Magnolia Elementary School has been named to the list of California’s 1,000 lowest achieving schools, even though its API (Academic Performance Index) score is 807. A score of 800 is the state’s gold standard that elementary schools hope to achieve.
At the Nov. 8 regular meeting of the Oakdale Joint Unified School District Board of Trustees, the board voted unanimously to file a waiver request to be removed from the list. Magnolia is the highest scoring elementary school on the list, but as school district Assistant Superintendent for Curriculum Barbara Shook told the board members, it’s “not a place they want to be.”
“It’s a total misnomer,” said Magnolia Principal Julie Minabe. “Obviously, we are not a low performing school… We don’t belong there.”
The list was created when the state passed the Open Enrollment Act (SBX4 Romero) in its bid to receive “Race to the Top” federal funds. California’s application didn’t get approved but the laws are still in effect because they weren’t tied to the state receiving the funding.
The list was intended to reflect California’s lowest performing schools and make them eligible for open enrollment, meaning parents could take their child out of that school and enroll them elsewhere. However, criteria in the act specified that no school district could have more than 10 percent of its schools on the list.
For example, a school district comprised of 10 schools could have all 10 be low performers, but only one would end up on the list. Therefore, many schools with much lower API scores were excluded from the list while higher performing schools, such as Magnolia, were added to it to fill in the numbers. In fact, there were actually 31 schools on the list with an API of 800 or more.
Minabe said that she has heard that the State Board of Education has said that the law is flawed and it needs to be fixed.
“Unfortunately I think this legislative act is simply another layer that our district already provides,” Shook said. “We do Open Enrollment in March, at which time anyone can ask for a different site for the following year without giving a specific reason.”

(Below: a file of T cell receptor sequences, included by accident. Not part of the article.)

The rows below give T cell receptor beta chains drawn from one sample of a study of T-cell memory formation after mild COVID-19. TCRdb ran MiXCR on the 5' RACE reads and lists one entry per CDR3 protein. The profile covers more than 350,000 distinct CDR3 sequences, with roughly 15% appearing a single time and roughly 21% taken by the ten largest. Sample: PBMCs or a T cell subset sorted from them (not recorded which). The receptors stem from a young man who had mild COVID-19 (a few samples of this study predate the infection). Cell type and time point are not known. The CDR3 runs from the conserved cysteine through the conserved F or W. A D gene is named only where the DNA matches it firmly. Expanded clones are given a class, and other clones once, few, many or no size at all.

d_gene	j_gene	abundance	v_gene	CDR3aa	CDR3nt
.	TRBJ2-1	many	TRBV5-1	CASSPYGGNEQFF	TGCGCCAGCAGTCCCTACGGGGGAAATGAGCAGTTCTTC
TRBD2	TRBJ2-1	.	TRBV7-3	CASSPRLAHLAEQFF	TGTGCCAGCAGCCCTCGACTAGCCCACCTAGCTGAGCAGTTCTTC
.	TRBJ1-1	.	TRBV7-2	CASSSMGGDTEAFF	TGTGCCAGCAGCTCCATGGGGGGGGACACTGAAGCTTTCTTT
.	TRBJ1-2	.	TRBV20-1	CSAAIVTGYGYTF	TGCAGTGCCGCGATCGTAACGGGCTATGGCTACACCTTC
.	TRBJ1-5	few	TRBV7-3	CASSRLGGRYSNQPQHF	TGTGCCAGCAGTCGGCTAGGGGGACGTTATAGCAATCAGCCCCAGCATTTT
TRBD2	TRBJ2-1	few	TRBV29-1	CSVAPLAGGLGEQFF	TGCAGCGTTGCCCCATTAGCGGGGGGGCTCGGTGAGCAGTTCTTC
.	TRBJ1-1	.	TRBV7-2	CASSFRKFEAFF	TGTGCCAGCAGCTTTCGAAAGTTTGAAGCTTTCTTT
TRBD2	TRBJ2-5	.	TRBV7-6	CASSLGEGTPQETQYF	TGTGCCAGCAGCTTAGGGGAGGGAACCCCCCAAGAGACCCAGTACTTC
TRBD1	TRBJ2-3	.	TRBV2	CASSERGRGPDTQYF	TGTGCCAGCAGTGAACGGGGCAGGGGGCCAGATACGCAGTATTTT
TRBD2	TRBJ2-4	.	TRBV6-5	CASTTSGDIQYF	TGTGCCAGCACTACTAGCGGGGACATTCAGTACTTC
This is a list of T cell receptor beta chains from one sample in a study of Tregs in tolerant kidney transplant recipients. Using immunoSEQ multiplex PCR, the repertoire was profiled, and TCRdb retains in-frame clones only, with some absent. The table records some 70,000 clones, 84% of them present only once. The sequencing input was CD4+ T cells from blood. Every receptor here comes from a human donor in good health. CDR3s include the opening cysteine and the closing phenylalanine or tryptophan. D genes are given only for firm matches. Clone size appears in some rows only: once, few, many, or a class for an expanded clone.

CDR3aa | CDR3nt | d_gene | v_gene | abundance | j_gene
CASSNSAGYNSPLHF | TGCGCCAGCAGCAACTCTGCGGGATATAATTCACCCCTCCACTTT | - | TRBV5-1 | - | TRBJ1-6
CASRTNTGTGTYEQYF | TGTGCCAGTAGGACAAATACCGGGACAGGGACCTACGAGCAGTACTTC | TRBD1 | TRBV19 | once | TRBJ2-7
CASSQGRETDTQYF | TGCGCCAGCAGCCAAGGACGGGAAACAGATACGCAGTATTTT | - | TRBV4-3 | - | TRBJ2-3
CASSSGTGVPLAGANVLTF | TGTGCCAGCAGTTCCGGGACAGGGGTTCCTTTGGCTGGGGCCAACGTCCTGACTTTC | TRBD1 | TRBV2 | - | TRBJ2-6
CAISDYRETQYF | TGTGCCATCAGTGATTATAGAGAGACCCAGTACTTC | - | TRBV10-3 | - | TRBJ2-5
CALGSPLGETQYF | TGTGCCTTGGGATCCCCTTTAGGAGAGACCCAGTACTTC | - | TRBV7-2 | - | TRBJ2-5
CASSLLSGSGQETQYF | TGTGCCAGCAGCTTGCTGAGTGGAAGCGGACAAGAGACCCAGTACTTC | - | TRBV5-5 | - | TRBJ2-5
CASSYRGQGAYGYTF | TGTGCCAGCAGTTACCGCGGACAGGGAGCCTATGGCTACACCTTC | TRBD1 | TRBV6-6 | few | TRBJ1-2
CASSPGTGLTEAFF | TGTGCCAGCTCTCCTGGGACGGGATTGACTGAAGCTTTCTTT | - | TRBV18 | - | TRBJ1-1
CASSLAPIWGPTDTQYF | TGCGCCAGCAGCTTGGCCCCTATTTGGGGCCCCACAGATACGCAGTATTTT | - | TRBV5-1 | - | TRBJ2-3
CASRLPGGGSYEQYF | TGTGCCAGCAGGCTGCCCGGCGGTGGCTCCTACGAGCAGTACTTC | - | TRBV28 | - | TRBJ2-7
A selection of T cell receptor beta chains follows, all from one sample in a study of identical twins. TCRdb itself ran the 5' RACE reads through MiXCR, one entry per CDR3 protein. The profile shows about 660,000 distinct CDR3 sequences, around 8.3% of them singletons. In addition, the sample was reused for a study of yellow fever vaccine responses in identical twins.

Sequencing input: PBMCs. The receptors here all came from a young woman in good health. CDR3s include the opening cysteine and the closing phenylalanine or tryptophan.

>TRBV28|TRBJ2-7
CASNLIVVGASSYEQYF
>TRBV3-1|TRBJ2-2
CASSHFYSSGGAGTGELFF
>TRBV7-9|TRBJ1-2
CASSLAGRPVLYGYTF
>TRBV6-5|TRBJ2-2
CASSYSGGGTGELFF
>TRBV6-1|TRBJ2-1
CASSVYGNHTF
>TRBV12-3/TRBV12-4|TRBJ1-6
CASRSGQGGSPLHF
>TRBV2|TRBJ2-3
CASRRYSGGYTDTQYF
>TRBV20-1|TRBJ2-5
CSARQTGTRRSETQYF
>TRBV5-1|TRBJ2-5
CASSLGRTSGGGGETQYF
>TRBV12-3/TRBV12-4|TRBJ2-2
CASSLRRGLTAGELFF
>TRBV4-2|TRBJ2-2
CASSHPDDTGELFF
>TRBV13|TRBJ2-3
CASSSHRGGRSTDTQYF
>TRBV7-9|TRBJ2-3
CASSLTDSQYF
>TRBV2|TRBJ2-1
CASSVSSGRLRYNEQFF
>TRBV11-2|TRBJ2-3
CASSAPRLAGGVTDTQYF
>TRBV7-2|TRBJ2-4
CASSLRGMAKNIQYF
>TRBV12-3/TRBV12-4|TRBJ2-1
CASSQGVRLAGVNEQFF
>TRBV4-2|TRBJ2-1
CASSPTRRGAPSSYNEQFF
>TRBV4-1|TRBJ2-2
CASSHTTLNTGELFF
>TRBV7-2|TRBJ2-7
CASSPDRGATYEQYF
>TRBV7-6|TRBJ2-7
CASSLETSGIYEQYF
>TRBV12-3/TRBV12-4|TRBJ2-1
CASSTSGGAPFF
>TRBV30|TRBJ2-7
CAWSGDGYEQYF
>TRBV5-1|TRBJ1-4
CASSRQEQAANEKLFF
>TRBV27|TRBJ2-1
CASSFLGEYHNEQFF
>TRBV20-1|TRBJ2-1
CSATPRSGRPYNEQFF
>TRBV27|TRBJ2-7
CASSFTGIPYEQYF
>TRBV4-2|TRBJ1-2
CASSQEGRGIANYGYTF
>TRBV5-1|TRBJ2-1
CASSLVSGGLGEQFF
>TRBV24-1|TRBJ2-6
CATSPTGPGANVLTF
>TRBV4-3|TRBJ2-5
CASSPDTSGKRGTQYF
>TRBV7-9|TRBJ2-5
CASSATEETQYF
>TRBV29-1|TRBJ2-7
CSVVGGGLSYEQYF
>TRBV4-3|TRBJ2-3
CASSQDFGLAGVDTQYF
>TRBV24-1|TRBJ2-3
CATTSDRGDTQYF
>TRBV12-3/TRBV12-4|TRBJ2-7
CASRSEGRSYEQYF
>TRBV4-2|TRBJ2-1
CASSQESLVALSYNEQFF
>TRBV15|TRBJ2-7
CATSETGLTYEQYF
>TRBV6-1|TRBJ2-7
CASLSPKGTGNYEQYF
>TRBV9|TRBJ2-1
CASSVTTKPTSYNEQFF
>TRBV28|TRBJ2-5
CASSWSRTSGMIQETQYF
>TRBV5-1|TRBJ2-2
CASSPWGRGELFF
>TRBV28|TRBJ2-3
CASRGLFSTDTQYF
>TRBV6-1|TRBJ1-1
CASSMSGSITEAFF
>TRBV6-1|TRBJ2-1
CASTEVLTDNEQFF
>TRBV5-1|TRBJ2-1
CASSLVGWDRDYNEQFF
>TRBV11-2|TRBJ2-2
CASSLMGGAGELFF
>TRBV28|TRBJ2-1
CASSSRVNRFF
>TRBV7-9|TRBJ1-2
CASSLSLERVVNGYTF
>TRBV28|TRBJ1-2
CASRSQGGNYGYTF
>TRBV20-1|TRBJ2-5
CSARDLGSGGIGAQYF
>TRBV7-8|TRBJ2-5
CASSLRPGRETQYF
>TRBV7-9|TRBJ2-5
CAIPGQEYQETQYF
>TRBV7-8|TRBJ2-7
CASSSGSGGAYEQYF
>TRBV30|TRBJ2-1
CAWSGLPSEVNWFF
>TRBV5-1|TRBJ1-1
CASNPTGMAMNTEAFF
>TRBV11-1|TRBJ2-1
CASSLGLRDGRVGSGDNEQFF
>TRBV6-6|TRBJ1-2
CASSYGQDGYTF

She said that having Magnolia, and other high performing schools on the list, is misleading and gives people the wrong impression. She reported that the 10 percent rule made it possible for that API score to keep being pushed up in order just to have schools added to the list.
Shook noted that all this really does is create one more barrier for parents, giving them the idea that there’s one less quality school to choose from in which to enroll their children.
Minabe reported that she had prepared a PowerPoint presentation for an informational meeting for Magnolia parents on Nov. 9 about the Open Enrollment list but no one came to the meeting, nor has she received calls from parents asking for further information or expressing concern. Shook also stated that she has not received any calls.
Minabe said that she believes that since no parents showed up for the meeting, it’s a testament that they understand the facts about the school’s performance.
“As far as our parents go, they know we are not a low-performing school,” Minabe said. “We constantly strive for improvement.”
Shook said that the waiver request is due Dec. 1 but it doesn’t go before the state board until February or March 2011; therefore, the district won’t hear anything until at least March. She said the only benefit of the waiver is to have Magnolia’s name removed from the list, there’s no money attached to being on or off the list. She added that it’s more of a matter of being eliminated from the list so as to reflect the hard work of Magnolia students and staff.